I'm fairly new to rust, and I'm converting some of my projects from Python to Rust.

This is a prime tester tool I made in python for fun (then used in some actual project)

I did multiple functions to see the improvements of various tricks to speed up (in this case) Sieve of Eratosthenes algorythm.

Until last test, rust followed the improvements I had in Python, can you help me understand what am I doing wrong?

Code is on my github too:

```
fn sieve_vanilla(n: u64) -> Vec<u64>{
let mut primes = vec![true; (n+1) as usize];
let mut res: Vec<u64> = Vec::new();
primes[0] = false;
primes[1] = false;
for i in 2..(n+1) as usize {
if primes[i] {
res.push(i as u64);
let mut j = i + i;
while j <= n as usize {
primes[j] = false;
j += i;
}
}
}
res
}
fn sieve_001(n: u64) -> Vec<u64>{
let mut primes = vec![true; (n+1) as usize];
let mut res: Vec<u64> = Vec::new();
primes[0] = false;
primes[1] = false;
for i in 2..((n+1) as f64).sqrt() as usize {
if primes[i] {
res.push(i as u64);
let mut j = i + i;
while j <= n as usize {
primes[j] = false;
j += i;
}
}
}
for i in ((n as f64).sqrt() as usize + 1)..(n+1) as usize {
if primes[i] {
res.push(i as u64);
}
}
res
}
fn sieve_002(n: u64) -> Vec<u64>{
let mut primes = vec![true; (n+1) as usize];
let mut res: Vec<u64> = Vec::new();
primes[0] = false;
primes[1] = false;
for i in 2..((n+1) as f64).sqrt() as usize {
if primes[i] {
res.push(i as u64);
let mut j = i * i;
while j <= n as usize {
primes[j] = false;
j += i;
}
}
}
for i in ((n as f64).sqrt() as usize + 1)..(n+1) as usize {
if primes[i] {
res.push(i as u64);
}
}
res
}
fn sieve_003(n: u64) -> Vec<u64>{
let mut primes: Vec<bool> = vec![[false, true]; ((n+1)/2) as usize].into_iter().flatten().collect();
if (n+1) % 2 != 0 {
primes.push(false);
}
primes[1] = false;
primes[2] = true;
let mut res: Vec<u64> = Vec::new();
res.push(2 as u64);
let limit = ((n as f64).sqrt() as usize) + 1;
for i in (3..limit).step_by(2) {
if primes[i] {
res.push(i as u64);
let mut j = i * i;
while j <= n as usize {
primes[j] = false;
j += i;
}
}
}
for i in ((n as f64).sqrt() as usize + 1)..(n+1) as usize {
if primes[i] {
res.push(i as u64);
}
}
res
}
fn _test_vec_creation(n: u64){
// test if making a true vec and loop over multiple of 2 is faster than take.flatten.collect
// method 1
let start = Instant::now();
let mut primes = vec![true; (n+1) as usize];
primes[0] = false;
primes[1] = false;
for i in (4..(n+1) as usize).step_by(2) {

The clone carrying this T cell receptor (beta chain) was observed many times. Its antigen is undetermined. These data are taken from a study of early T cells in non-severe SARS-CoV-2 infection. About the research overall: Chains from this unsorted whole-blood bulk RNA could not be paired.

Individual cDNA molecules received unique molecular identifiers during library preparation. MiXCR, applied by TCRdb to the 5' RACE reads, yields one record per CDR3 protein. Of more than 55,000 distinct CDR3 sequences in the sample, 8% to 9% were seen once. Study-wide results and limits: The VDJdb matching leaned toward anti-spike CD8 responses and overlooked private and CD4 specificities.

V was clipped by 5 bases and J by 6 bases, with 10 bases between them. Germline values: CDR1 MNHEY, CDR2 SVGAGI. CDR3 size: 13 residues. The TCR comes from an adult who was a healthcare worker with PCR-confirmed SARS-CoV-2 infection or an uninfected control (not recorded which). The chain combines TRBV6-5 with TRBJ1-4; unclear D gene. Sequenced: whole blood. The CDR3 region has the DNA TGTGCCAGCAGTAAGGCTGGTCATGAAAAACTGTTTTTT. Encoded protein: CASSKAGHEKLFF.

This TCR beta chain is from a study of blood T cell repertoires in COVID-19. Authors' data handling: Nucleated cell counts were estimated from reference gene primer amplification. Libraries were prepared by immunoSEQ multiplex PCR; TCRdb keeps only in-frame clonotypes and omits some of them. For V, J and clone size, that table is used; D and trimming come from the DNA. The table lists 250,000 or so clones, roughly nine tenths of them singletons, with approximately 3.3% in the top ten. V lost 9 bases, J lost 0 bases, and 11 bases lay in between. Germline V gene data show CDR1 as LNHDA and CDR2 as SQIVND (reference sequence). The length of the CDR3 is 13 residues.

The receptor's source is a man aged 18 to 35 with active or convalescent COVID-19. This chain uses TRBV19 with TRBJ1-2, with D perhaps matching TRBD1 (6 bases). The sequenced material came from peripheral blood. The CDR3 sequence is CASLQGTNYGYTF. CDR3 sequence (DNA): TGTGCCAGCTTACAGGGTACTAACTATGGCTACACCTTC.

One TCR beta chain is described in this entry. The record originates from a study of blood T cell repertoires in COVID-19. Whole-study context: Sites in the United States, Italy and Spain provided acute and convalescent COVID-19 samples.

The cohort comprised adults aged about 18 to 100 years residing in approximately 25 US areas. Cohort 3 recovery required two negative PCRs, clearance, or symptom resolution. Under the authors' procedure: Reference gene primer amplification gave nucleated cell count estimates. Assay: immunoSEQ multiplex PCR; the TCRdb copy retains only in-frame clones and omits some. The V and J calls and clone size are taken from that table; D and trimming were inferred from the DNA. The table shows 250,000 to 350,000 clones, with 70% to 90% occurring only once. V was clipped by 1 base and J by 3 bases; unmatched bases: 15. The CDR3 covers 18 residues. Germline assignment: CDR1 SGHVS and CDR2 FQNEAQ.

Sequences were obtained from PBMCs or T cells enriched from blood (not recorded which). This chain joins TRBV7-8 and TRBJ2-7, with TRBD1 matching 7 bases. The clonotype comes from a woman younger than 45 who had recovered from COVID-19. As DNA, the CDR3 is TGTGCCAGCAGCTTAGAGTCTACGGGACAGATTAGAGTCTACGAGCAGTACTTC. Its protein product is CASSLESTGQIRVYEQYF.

primes[i] = false;
}
let duration = start.elapsed();
println!("Method 1 in {:?}", duration); // Print the elapsed time
// method 2
let start = Instant::now();
let mut primes: Vec<bool> = vec![[false, true]; ((n+1)/2) as usize].into_iter().flatten().collect();
if (n+1) % 2 != 0 {
primes.push(false);
}
primes[1] = false;
primes[2] = true;
let duration = start.elapsed();
println!("Method 2 in {:?}", duration); // Print the elapsed time
}
fn main() {
let args = Cli::parse();
if args.mode == Mode::List{
let start = Instant::now();
let _values = sieve_vanilla(args.value);
let duration = start.elapsed();
println!("sieve_vanilla Done in {:?}", duration); // Print the elapsed time
let start = Instant::now();
let _values = sieve_001(args.value);
let duration = start.elapsed();
println!("001 Done in {:?}", duration); // Print the elapsed time
let start = Instant::now();
let _values = sieve_002(args.value);
let duration = start.elapsed();
println!("002 Done in {:?}", duration); // Print the elapsed time
let start = Instant::now();
let _values = sieve_003(args.value);
let duration = start.elapsed();
println!("003 Done in {:?}", duration); // Print the elapsed time
}
}
```

With 25milion as input I have:

```
sieve_vanilla Done in 807.8685ms
001 Done in 643.6626ms
002 Done in 611.4306ms
003 Done in 991.5997ms
```

The 003 is slower than 002, when essentially I improved a lot of things there:

- My Vec of primes generation is halved thanks to

`vec![[false, true]; ((n+1)/2) as usize].into_iter().flatten().collect();`

- The foor loop starts at 3 and has step of 2, halvening the value to check

Point 1 is correct in Python but it is essentially slower in rust! The function

```
fn _test_vec_creation(n: u64){
// test if making a true vec and loop over multiple of 2 is faster than take.flatten.collect
// method 1
let start = Instant::now();
let mut primes = vec![true; (n+1) as usize];
primes[0] = false;
primes[1] = false;
for i in (4..(n+1) as usize).step_by(2) {
primes[i] = false;
}
let duration = start.elapsed();
println!("Method 1 in {:?}", duration); // Print the elapsed time
// method 2
let start = Instant::now();
let mut primes: Vec<bool> = vec![[false, true]; ((n+1)/2) as usize].into_iter().flatten().collect();
if (n+1) % 2 != 0 {
primes.push(false);
}
primes[1] = false;
primes[2] = true;
let duration = start.elapsed();
println!("Method 2 in {:?}", duration); // Print the elapsed time
}
```

Serve just this purpose to test the two Vec creation methods, with n = 25milion the results:

```
Method 1 in 172.89ms
Method 2 in 553.5054ms
```

Instead in python the improvement in method 3 was awesome:

```
Vanilla: 0.21936464309692383
1: 0.11927986145019531
2: 0.10861492156982422
3: 0.0701291561126709
```

Can you help me understand if it just different in Rust or if my flatten implementation is slowing everything and there is a *Rustic* way of doing it?

Thanks